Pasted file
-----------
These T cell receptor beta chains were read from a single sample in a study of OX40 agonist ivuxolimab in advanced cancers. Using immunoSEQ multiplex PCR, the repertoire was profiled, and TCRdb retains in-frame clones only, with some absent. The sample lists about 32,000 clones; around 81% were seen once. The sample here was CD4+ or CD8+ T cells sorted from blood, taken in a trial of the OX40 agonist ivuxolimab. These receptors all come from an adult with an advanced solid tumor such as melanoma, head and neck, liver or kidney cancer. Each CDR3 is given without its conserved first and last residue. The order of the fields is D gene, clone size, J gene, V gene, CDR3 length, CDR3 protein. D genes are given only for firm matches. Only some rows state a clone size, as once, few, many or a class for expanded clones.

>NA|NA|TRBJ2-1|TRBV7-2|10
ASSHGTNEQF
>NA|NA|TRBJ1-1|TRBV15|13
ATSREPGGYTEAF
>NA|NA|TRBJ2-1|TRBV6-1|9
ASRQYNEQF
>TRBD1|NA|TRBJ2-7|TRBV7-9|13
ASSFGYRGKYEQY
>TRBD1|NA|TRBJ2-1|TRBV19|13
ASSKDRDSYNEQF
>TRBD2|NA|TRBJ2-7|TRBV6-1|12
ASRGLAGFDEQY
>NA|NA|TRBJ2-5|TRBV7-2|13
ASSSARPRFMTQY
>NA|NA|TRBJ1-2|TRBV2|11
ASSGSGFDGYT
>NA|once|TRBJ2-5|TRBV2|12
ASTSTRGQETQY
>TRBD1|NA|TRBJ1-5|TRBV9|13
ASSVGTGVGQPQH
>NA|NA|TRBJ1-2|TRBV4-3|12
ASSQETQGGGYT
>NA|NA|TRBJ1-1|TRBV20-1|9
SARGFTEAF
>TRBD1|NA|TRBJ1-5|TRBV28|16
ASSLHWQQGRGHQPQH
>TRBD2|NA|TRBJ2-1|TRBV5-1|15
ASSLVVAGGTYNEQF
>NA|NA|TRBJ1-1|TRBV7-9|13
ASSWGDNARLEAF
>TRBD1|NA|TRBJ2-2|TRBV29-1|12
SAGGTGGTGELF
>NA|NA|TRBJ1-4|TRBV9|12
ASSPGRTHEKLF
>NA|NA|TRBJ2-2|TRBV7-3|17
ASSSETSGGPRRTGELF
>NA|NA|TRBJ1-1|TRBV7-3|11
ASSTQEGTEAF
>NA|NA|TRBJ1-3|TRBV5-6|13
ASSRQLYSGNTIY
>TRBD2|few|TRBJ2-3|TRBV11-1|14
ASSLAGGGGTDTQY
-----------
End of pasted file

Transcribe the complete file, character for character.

These T cell receptor beta chains were read from a single sample in a study of OX40 agonist ivuxolimab in advanced cancers. Using immunoSEQ multiplex PCR, the repertoire was profiled, and TCRdb retains in-frame clones only, with some absent. The sample lists about 32,000 clones; around 81% were seen once. The sample here was CD4+ or CD8+ T cells sorted from blood, taken in a trial of the OX40 agonist ivuxolimab. These receptors all come from an adult with an advanced solid tumor such as melanoma, head and neck, liver or kidney cancer. Each CDR3 is given without its conserved first and last residue. The order of the fields is D gene, clone size, J gene, V gene, CDR3 length, CDR3 protein. D genes are given only for firm matches. Only some rows state a clone size, as once, few, many or a class for expanded clones.

>NA|NA|TRBJ2-1|TRBV7-2|10
ASSHGTNEQF
>NA|NA|TRBJ1-1|TRBV15|13
ATSREPGGYTEAF
>NA|NA|TRBJ2-1|TRBV6-1|9
ASRQYNEQF
>TRBD1|NA|TRBJ2-7|TRBV7-9|13
ASSFGYRGKYEQY
>TRBD1|NA|TRBJ2-1|TRBV19|13
ASSKDRDSYNEQF
>TRBD2|NA|TRBJ2-7|TRBV6-1|12
ASRGLAGFDEQY
>NA|NA|TRBJ2-5|TRBV7-2|13
ASSSARPRFMTQY
>NA|NA|TRBJ1-2|TRBV2|11
ASSGSGFDGYT
>NA|once|TRBJ2-5|TRBV2|12
ASTSTRGQETQY
>TRBD1|NA|TRBJ1-5|TRBV9|13
ASSVGTGVGQPQH
>NA|NA|TRBJ1-2|TRBV4-3|12
ASSQETQGGGYT
>NA|NA|TRBJ1-1|TRBV20-1|9
SARGFTEAF
>TRBD1|NA|TRBJ1-5|TRBV28|16
ASSLHWQQGRGHQPQH
>TRBD2|NA|TRBJ2-1|TRBV5-1|15
ASSLVVAGGTYNEQF
>NA|NA|TRBJ1-1|TRBV7-9|13
ASSWGDNARLEAF
>TRBD1|NA|TRBJ2-2|TRBV29-1|12
SAGGTGGTGELF
>NA|NA|TRBJ1-4|TRBV9|12
ASSPGRTHEKLF
>NA|NA|TRBJ2-2|TRBV7-3|17
ASSSETSGGPRRTGELF
>NA|NA|TRBJ1-1|TRBV7-3|11
ASSTQEGTEAF
>NA|NA|TRBJ1-3|TRBV5-6|13
ASSRQLYSGNTIY
>TRBD2|few|TRBJ2-3|TRBV11-1|14
ASSLAGGGGTDTQY